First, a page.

Did you know that a group of Jewish women inmates kept 149 children alive in the Bergen-Belsen concentration camp?

Survivors pose with British soldiers soon after the liberation of Bergen-Belsen. Among those pictured is Hadassah Bimko (second from the left), Captain Winterbottom, and Dr. Ruth Gutman (1945 April 15). Photo Credit: United States Holocaust Memorial Museum, courtesy of Hadassah Bimko Rosensaft

In December of 1944, 49 Dutch Jewish children, whose parents had been deported elsewhere, were left outside one of the women’s barracks in the concentration camp of Bergen-Belsen in Germany. A group of women inmates took the children inside, and decided to care for them.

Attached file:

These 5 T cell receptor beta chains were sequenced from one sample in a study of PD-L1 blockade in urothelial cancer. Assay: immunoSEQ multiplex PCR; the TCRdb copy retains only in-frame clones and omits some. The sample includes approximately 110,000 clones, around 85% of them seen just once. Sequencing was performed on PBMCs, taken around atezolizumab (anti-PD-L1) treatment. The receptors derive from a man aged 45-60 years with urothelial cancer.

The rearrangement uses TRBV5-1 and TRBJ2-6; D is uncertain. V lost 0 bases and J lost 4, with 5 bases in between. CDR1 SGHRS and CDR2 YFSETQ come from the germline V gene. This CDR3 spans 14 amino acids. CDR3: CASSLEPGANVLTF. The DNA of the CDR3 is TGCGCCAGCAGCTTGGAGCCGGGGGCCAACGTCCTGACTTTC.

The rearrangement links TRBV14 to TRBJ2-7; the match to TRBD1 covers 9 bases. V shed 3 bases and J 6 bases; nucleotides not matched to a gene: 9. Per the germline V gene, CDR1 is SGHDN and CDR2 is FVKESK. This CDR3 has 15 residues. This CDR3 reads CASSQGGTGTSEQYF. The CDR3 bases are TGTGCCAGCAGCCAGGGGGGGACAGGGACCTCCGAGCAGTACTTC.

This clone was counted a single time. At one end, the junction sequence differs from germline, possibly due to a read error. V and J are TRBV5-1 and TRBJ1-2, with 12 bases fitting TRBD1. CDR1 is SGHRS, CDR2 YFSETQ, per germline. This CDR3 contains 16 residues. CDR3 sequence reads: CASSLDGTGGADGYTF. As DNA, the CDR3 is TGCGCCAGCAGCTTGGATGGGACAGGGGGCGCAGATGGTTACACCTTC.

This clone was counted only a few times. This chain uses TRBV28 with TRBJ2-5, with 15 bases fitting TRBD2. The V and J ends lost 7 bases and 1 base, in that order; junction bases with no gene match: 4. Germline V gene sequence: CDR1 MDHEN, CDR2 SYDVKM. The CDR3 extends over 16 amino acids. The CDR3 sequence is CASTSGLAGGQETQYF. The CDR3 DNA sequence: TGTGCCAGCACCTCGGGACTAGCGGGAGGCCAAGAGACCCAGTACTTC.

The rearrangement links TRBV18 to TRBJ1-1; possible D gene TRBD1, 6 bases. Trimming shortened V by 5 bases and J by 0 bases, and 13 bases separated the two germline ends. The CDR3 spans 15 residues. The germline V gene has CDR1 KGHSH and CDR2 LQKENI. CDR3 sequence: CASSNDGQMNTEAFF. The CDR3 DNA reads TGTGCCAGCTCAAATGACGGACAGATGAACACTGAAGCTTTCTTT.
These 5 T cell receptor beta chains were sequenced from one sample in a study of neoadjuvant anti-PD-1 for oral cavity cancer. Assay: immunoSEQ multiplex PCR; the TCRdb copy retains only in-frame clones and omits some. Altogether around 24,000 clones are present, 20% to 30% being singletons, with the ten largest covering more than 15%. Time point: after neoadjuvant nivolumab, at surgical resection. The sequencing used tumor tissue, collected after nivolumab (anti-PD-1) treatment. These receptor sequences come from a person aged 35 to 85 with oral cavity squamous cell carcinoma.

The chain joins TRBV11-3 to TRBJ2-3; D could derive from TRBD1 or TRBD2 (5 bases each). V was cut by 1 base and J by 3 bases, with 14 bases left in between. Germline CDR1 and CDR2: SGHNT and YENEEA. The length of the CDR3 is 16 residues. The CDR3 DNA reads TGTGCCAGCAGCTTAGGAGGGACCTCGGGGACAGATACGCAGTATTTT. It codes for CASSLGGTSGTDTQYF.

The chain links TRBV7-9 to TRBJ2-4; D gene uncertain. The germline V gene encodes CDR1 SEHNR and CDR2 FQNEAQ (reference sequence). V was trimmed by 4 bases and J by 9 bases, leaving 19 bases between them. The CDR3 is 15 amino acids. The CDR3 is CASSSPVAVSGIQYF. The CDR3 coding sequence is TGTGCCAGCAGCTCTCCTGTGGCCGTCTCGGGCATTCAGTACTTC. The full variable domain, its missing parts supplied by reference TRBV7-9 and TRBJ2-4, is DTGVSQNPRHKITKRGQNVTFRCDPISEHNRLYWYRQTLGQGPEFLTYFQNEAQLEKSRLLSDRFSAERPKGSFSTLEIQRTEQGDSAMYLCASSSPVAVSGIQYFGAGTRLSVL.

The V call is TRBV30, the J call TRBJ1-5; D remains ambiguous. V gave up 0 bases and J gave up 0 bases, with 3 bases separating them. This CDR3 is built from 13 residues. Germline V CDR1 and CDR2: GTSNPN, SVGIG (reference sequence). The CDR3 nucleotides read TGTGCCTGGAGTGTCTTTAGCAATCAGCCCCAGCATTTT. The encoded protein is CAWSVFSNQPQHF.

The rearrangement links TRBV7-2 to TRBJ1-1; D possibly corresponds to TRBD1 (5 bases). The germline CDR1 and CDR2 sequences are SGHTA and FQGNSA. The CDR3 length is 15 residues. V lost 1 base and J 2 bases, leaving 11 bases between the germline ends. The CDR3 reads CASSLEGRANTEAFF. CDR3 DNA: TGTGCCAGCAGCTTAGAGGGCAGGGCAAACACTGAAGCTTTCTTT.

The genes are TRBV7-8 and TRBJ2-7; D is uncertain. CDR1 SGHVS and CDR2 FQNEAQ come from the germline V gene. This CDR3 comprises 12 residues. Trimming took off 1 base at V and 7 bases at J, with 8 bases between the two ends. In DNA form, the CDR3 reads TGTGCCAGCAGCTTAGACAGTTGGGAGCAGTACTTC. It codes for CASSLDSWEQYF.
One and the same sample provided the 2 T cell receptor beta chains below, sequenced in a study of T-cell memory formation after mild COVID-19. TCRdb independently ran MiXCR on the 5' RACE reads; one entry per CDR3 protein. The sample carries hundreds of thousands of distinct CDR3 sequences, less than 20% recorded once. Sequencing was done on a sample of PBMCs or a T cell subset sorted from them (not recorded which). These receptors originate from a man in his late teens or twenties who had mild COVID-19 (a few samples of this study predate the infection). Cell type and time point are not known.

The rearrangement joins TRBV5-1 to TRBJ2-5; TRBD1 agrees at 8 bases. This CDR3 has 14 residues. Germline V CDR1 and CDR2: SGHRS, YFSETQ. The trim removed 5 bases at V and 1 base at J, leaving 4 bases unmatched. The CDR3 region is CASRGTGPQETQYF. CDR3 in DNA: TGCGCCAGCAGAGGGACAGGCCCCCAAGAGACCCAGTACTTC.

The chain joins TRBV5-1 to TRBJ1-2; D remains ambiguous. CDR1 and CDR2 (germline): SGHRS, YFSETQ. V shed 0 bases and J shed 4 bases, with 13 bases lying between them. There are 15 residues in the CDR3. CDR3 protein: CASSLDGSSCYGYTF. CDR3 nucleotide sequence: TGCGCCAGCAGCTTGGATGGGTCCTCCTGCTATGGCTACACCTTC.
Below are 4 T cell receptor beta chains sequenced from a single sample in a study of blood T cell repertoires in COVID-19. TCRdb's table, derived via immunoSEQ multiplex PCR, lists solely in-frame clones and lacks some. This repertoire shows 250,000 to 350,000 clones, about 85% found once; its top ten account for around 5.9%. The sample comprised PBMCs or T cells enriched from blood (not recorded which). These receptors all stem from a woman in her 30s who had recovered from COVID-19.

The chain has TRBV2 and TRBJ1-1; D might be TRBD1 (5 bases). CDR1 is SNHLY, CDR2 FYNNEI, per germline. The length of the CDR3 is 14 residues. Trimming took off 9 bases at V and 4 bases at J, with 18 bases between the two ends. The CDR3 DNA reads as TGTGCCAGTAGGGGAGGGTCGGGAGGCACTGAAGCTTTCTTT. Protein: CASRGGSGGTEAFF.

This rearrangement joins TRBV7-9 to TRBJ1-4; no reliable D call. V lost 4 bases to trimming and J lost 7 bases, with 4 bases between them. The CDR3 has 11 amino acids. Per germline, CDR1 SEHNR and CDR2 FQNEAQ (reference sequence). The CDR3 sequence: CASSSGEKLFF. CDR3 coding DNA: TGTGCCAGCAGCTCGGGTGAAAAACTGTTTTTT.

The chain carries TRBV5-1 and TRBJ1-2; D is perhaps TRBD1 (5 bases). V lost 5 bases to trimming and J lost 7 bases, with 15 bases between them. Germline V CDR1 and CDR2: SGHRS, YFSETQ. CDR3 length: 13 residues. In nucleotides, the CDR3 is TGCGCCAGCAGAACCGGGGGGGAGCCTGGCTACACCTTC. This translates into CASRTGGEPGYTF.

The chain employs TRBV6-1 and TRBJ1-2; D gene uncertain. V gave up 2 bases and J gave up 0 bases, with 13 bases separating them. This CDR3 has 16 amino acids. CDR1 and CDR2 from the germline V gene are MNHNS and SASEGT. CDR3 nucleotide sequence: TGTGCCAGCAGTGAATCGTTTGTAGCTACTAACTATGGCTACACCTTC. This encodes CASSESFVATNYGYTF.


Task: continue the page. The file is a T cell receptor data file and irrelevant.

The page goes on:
Led by a Jewish dentist from Poland, Dr. Hadassah (Ada) Bimko (later Rosensaft), they established a children’s home in two of the barracks where they gathered additional children from different countries. Despite overcrowding, starvation, horrific hygienic conditions, and a raging typhoid epidemic, the women kept 149 Jewish children alive through the harsh winter of 1944-45 until Bergen-Belsen was liberated on April 15, 1945.